The masa for their part, in their infinite capacity to absorb misguidance, troop to moronic street rallies virtually on command from the usual architects of distraction from institutional process — those who trumpet “freedom” while ignoring the disciplines and rigour that make that freedom POSSIBLE.

  3. and who the hell do you think you are? so what if you “can’t let it pass”? it stands, whether you like it or not.

    do you have any proof that gma is personally responsible for all that alleged killings? authorities tasked to investigate and bring guilty parties to justice are doing what they are supposed to do.

    pgma is resisting all attempts to gut the constitution and the laws by enemies of her government. to use your own language, that’s “how the” democracy is being safeguarded.

  4. benigno, it’s not the masa joining the parliament of the streets. a big chunk of the masa gave up on it after realizing it didn’t help them.

    re presidents in this country. every president na lang in our country after marcos, was accused of the same things as this president is being accused of. i remember during FVR’s time everyone said he was going to declare martial law, he was going to change the constitution and make himself president forever….that didn’t come to pass. even jdv is no longer speaker of the house, something I never thought I’d see during this administration…

    where is this coming from? is it our own paranoia that’s putting us where we are – time and time again?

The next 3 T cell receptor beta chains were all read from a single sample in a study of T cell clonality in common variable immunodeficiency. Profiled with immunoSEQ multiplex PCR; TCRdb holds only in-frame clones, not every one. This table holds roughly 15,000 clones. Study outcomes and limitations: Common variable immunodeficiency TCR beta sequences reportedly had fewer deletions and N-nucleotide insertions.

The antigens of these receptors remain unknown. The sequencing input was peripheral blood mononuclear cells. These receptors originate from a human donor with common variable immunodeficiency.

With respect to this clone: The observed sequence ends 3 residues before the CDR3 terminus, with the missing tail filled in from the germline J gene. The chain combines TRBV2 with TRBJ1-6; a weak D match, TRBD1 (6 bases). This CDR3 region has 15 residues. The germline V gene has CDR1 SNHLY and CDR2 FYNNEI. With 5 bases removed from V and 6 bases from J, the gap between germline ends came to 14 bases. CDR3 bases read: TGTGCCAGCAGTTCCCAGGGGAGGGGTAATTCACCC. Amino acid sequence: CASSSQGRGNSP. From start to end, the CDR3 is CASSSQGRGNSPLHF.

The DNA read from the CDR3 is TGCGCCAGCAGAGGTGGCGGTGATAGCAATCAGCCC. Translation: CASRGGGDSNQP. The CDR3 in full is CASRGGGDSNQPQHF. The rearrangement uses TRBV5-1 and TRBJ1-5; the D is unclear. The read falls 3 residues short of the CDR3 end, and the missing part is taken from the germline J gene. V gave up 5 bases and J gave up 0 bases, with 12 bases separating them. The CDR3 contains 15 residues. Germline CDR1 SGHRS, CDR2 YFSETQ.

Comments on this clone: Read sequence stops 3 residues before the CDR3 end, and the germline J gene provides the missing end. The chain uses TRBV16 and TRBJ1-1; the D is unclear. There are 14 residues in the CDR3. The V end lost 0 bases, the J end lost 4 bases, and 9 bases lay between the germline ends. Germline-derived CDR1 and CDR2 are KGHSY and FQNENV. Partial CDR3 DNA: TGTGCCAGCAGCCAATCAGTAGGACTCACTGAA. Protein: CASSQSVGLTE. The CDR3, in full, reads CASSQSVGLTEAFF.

5. GMA has to go, period.

    If she still makes it to 2010 and gracefully exits, well and good. All these political noise coming out “under her watch” whether the Gloria supporters like it or not is her mess, being the leader the weight of responsibility is on her shoulders, she asked for it when she ran for office. Anyway, she cannot function effectively under such conditions.

    Business will go on inspite of all these noise, but it would be a lot better if we finally settle down with a new set of leaders who we will support all throughout already, apparently, an oversupply of retired generals in the administration is not an ideal equation also. I would suggest a moratorium on people power (if and when we get there) for at least 10 years after that. For us who are directly/indirectly involved in the local industry we need “closure” to all these issues. We need to find the time to hunker down and focus on what really matters and that is, as some have continously mentioned, job creation, productivity, and reforms (on all needed fronts).